#
<b>$ git reset --hard HEAD</b>
HEAD is now at 5857ac1 hello with a flower
<b>$ git status</b>
# On branch master
nothing to commit (working directory clean)
</pre>
<p>In the above example, while we had both changes ready to commit and
ready to stage, a <code>git reset --hard</code> wiped them out.
On top of that, the last commit has been undone.</p>
<p>You can replace <code>HEAD</code> with a commit SHA-1 or another
parent reference to reset to that specific point.</p>
<p class="nutshell">
<strong>In a nutshell</strong>,
you run <code>git reset HEAD</code> to undo the last commit, unstage
files that you previously ran <code>git add</code> on and wish to not
include in the next commit snapshot</p>
</div>
</div>
<div class="box">
<h2>
<span class="docs">
<a href="http://git-scm.com/docs/git-rm">docs</a> &nbsp;
<a href="http://git-scm.com/book/en/Git-Basics-Recording-Changes-to-the-Repository#Removing-Files">book</a>
</span>
<a name="rm-mv">git rm</a>
<span class="desc">remove files from the staging area</span>
</h2>
<div class="block">
<p><code>git rm</code> will remove entries from the staging area.
This is a bit different from <code>git reset HEAD</code> which "unstages"
files. By "unstage" I mean it reverts the staging area to what was
there before we started modifying things. <code>git rm</code> on the
other hand just kicks the file off the stage entirely, so that it's not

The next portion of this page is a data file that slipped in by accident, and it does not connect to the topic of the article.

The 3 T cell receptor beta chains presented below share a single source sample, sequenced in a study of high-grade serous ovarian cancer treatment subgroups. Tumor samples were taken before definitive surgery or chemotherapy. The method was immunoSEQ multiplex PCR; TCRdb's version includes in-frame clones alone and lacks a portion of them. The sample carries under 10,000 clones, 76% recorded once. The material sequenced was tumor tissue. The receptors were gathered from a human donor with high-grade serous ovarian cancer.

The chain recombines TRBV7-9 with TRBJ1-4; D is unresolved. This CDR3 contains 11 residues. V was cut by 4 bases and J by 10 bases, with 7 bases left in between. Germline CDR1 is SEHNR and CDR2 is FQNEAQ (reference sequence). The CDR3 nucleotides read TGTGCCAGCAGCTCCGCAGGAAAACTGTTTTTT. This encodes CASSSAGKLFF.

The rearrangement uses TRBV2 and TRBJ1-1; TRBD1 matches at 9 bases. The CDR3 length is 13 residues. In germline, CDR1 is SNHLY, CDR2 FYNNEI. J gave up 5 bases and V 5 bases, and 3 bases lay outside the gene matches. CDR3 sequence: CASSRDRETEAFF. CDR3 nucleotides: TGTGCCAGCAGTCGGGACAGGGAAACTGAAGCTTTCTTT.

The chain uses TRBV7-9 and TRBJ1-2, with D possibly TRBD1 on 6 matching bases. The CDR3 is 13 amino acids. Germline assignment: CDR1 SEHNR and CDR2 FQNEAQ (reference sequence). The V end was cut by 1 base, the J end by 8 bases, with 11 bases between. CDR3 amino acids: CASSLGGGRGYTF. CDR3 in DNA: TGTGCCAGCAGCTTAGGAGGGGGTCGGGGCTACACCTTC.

included in the next commit snapshot, thereby effectively deleting it.</p>
<p>By default, a <code>git rm file</code> will remove the file from the
staging area entirely and also off your disk (the working directory). To
leave the file in the working directory, you can use <code>git rm --cached
</code>.</p>
<h4>
git mv
<small>git rm --cached orig; mv orig new; git add new</small>
</h4>
<p>
Unlike most other version control systems, Git does not track file renames.
Instead, it just tracks the snapshots and then figures out what files were
likely renamed by comparing snapshots. If a file was removed from one
snapshot and another file was added to the next one and the contents are
similar, Git figures it was most likely a rename. So, although the
<code>git mv</code> command exists, it is superfluous - all it does is a
<code>git rm --cached</code>, moves the file on disk, then runs a
<code>git add</code> on the new file. You don't really need to use it, but
if it's easier, feel free.
</p>
<p class="aside">
I personally don't use this command that much in it's normal form - to
delete files. It's often easier to just remove the files off your disk and
then run a <code>git commit -a</code>, which will automatically remove them
from your index, too.</p>
<p class="nutshell">
<strong>In a nutshell</strong>,
you run <code>git rm</code> to remove files from being tracked in Git. It
will also remove them from your working directory.
</p>
</div>
</div>
<div class="box">
<h2>
<span class="docs">
<a href="http://git-scm.com/docs/git-stash">docs</a> &nbsp;
<a href="http://git-scm.com/book/en/Git-Tools-Stashing">book</a>
</span>
<a name="stash">git stash</a>
<span class="desc">save changes made in the current index and working directory for later</span>